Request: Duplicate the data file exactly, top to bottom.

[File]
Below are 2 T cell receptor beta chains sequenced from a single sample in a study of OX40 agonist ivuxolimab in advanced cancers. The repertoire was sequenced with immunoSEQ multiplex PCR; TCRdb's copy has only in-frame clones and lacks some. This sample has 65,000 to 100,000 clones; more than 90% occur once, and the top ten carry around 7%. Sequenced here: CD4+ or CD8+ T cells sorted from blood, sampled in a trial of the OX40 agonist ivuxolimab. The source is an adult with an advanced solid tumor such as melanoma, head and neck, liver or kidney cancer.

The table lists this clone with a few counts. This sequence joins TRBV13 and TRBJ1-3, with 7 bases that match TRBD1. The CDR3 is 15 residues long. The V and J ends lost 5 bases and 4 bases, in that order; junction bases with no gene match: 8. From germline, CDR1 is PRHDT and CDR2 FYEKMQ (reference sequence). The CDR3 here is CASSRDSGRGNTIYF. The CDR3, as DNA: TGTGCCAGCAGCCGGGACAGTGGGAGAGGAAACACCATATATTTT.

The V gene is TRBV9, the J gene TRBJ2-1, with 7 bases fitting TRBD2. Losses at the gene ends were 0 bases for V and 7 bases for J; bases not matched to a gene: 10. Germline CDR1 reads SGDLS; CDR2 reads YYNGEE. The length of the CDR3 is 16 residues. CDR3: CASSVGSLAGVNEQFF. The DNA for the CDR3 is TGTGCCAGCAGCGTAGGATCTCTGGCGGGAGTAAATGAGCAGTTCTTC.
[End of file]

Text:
Below are 2 T cell receptor beta chains sequenced from a single sample in a study of OX40 agonist ivuxolimab in advanced cancers. The repertoire was sequenced with immunoSEQ multiplex PCR; TCRdb's copy has only in-frame clones and lacks some. This sample has 65,000 to 100,000 clones; more than 90% occur once, and the top ten carry around 7%. Sequenced here: CD4+ or CD8+ T cells sorted from blood, sampled in a trial of the OX40 agonist ivuxolimab. The source is an adult with an advanced solid tumor such as melanoma, head and neck, liver or kidney cancer.

The table lists this clone with a few counts. This sequence joins TRBV13 and TRBJ1-3, with 7 bases that match TRBD1. The CDR3 is 15 residues long. The V and J ends lost 5 bases and 4 bases, in that order; junction bases with no gene match: 8. From germline, CDR1 is PRHDT and CDR2 FYEKMQ (reference sequence). The CDR3 here is CASSRDSGRGNTIYF. The CDR3, as DNA: TGTGCCAGCAGCCGGGACAGTGGGAGAGGAAACACCATATATTTT.

The V gene is TRBV9, the J gene TRBJ2-1, with 7 bases fitting TRBD2. Losses at the gene ends were 0 bases for V and 7 bases for J; bases not matched to a gene: 10. Germline CDR1 reads SGDLS; CDR2 reads YYNGEE. The length of the CDR3 is 16 residues. CDR3: CASSVGSLAGVNEQFF. The DNA for the CDR3 is TGTGCCAGCAGCGTAGGATCTCTGGCGGGAGTAAATGAGCAGTTCTTC.